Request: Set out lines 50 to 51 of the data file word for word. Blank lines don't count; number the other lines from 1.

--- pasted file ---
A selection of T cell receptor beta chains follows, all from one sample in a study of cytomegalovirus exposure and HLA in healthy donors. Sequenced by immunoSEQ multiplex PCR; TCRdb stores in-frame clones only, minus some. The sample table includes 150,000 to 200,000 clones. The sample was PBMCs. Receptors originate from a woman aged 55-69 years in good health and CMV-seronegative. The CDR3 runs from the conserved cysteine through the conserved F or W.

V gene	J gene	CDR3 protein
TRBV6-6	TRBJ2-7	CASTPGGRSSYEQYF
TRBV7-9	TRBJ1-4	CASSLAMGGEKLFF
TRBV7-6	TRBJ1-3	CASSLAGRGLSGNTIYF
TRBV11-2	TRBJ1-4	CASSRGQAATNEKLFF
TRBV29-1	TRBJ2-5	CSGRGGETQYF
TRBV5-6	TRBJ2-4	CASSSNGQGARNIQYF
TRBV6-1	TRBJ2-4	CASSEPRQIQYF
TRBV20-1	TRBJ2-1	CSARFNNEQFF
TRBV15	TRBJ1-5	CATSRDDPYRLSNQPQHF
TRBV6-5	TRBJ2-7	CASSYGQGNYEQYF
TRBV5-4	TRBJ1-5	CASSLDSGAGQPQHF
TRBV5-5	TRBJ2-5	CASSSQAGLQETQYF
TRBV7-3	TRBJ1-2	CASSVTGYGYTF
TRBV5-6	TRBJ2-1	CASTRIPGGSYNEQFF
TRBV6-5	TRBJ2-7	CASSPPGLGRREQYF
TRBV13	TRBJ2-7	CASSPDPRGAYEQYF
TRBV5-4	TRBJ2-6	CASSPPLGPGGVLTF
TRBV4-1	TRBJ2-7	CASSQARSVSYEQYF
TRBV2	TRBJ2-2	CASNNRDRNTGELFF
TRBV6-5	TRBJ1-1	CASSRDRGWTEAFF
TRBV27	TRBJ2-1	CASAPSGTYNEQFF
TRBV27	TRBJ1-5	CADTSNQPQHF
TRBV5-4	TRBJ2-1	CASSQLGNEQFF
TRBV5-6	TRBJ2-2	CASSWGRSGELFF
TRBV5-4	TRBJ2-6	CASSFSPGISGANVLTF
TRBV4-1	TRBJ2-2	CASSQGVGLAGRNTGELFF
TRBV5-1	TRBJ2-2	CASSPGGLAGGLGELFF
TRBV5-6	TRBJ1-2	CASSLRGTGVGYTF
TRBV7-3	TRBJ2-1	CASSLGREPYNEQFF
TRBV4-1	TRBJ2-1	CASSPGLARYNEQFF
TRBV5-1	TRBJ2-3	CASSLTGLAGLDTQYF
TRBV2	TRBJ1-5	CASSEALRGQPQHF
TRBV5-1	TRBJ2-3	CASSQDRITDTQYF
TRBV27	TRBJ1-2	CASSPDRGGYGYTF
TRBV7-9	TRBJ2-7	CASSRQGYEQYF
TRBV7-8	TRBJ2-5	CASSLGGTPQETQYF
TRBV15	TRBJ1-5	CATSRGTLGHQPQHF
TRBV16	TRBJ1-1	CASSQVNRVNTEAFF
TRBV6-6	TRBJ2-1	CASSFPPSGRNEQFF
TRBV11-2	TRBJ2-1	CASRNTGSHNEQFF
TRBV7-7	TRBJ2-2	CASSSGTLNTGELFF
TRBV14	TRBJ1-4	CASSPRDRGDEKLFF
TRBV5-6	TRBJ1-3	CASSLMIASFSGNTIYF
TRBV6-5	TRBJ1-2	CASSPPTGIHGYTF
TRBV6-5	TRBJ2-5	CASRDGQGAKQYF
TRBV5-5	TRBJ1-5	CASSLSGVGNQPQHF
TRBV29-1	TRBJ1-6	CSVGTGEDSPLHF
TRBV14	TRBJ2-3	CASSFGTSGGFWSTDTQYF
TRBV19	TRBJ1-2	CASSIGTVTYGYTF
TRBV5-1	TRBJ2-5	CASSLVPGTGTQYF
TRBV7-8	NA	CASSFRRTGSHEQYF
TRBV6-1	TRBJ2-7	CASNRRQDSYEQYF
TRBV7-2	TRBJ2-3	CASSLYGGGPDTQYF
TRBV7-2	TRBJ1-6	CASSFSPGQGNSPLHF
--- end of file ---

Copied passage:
TRBV14	TRBJ2-3	CASSFGTSGGFWSTDTQYF
TRBV19	TRBJ1-2	CASSIGTVTYGYTF